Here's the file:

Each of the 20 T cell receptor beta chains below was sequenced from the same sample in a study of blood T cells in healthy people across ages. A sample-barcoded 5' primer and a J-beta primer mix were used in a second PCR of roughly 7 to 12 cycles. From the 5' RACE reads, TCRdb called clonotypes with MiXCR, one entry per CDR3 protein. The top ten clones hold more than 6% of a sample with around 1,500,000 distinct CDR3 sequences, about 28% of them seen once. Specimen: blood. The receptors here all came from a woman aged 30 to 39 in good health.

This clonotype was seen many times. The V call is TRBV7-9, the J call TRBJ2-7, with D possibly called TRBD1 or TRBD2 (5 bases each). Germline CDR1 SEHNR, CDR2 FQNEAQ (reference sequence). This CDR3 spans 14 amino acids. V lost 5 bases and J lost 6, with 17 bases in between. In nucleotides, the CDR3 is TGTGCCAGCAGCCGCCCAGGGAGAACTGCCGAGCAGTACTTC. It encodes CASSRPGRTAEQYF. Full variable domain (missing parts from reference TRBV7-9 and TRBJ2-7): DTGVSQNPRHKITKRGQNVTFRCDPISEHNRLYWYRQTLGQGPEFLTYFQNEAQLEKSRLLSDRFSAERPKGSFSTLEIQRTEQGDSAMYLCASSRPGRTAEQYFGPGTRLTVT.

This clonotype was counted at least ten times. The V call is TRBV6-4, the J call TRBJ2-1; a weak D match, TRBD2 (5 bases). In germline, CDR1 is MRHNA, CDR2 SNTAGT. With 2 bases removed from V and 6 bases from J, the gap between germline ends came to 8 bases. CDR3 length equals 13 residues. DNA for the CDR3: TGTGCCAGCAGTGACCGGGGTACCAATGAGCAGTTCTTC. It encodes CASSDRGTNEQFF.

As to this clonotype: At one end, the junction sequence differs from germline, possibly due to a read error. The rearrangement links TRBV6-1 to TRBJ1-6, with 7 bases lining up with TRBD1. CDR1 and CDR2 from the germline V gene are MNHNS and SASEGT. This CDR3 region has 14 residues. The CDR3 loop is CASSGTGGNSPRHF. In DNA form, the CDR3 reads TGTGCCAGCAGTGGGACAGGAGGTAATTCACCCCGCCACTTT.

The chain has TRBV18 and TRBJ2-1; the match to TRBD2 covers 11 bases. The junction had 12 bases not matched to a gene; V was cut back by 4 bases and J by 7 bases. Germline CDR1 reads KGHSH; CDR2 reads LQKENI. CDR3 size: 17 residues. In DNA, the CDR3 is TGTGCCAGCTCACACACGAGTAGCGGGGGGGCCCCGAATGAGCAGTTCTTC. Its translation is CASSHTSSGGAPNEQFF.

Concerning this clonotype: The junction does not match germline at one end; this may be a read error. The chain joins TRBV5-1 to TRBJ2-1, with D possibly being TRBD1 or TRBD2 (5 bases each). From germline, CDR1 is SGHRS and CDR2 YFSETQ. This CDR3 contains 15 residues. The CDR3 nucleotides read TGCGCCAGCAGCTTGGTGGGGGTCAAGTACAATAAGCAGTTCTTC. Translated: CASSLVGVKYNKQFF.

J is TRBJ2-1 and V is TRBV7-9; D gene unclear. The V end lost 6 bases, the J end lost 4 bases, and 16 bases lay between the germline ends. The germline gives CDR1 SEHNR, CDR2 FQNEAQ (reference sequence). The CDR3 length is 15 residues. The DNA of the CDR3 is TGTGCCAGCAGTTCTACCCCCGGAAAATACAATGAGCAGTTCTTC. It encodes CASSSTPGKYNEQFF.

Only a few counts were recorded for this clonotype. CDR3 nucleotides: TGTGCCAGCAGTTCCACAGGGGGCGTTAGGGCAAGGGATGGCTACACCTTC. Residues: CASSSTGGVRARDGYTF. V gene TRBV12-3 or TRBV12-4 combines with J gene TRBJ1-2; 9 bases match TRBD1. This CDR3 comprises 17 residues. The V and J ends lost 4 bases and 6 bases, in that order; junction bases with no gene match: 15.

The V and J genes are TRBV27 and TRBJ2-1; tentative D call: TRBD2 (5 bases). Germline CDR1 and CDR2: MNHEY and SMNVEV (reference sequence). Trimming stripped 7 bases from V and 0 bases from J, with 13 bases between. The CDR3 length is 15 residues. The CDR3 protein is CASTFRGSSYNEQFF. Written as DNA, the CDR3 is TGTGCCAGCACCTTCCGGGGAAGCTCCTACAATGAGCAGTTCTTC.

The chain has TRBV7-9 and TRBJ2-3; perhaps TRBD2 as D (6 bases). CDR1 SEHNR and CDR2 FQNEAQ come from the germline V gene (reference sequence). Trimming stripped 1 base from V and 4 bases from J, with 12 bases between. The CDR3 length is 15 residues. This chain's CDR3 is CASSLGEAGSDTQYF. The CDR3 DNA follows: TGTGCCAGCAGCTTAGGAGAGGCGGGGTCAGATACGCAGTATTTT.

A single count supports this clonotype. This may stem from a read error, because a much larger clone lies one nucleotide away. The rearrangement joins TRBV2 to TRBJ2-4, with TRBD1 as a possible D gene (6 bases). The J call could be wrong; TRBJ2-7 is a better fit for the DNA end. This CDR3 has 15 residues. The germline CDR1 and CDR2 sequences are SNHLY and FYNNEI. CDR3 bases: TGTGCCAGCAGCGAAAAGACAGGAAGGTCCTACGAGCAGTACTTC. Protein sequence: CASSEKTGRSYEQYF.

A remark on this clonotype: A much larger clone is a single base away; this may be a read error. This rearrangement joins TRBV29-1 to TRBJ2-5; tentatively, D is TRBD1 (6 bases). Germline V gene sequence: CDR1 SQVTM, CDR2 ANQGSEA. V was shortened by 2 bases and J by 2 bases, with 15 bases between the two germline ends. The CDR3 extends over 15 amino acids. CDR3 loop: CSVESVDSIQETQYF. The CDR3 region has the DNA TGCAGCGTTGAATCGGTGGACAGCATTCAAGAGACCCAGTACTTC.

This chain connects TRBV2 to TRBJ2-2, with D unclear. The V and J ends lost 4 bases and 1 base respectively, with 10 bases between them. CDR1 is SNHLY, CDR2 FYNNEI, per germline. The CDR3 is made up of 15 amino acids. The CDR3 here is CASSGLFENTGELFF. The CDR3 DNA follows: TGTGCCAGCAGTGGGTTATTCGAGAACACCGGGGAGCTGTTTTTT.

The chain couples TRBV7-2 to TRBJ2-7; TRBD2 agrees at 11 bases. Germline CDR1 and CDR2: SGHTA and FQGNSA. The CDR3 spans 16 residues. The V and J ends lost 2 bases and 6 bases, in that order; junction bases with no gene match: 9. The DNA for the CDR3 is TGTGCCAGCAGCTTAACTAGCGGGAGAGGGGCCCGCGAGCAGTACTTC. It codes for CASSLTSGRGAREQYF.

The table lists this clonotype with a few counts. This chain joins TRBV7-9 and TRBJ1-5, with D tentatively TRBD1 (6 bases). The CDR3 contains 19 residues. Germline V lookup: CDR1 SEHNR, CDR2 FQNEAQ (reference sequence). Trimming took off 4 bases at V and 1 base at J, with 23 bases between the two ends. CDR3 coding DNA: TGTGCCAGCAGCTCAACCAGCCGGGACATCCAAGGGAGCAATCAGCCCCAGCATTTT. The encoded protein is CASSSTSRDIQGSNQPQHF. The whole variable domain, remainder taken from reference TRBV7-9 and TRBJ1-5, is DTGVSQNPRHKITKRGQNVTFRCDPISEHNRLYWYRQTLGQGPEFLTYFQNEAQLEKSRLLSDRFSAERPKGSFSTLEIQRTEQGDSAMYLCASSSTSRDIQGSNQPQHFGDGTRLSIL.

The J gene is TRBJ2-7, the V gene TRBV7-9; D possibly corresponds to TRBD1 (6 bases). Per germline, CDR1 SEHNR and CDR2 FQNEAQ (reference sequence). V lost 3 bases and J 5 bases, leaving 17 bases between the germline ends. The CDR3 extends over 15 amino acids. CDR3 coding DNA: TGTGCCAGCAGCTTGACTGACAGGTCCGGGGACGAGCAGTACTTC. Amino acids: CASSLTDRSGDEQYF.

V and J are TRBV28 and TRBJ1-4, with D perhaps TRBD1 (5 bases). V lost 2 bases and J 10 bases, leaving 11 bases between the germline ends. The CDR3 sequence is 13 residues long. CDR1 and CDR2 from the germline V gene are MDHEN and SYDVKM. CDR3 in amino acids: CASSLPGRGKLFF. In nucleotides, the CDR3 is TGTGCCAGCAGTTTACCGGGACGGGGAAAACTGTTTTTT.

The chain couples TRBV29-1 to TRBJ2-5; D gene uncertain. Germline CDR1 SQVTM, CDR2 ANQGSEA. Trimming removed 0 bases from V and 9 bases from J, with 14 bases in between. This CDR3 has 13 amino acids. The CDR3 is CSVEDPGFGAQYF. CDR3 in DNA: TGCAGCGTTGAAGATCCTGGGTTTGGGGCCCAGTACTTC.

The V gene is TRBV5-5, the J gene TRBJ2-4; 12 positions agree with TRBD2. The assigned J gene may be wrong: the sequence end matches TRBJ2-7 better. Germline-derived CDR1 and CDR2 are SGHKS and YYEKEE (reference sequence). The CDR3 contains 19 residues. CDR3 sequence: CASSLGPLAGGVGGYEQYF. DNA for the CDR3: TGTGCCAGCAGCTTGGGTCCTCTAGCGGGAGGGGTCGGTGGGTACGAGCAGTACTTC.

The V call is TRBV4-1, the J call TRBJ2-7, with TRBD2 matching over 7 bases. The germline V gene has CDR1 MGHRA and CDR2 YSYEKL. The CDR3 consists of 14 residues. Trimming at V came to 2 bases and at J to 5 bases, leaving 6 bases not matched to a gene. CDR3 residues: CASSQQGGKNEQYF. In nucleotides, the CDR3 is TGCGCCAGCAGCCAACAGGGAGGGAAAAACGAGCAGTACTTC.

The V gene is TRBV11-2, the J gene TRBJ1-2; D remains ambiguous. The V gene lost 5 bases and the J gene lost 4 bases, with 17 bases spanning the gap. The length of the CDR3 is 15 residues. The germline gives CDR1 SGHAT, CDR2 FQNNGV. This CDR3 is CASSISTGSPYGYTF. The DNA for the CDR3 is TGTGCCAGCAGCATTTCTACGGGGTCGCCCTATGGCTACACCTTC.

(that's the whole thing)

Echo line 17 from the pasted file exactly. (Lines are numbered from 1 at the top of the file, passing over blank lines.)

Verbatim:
V and J are TRBV28 and TRBJ1-4, with D perhaps TRBD1 (5 bases). V lost 2 bases and J 10 bases, leaving 11 bases between the germline ends. The CDR3 sequence is 13 residues long. CDR1 and CDR2 from the germline V gene are MDHEN and SYDVKM. CDR3 in amino acids: CASSLPGRGKLFF. In nucleotides, the CDR3 is TGTGCCAGCAGTTTACCGGGACGGGGAAAACTGTTTTTT.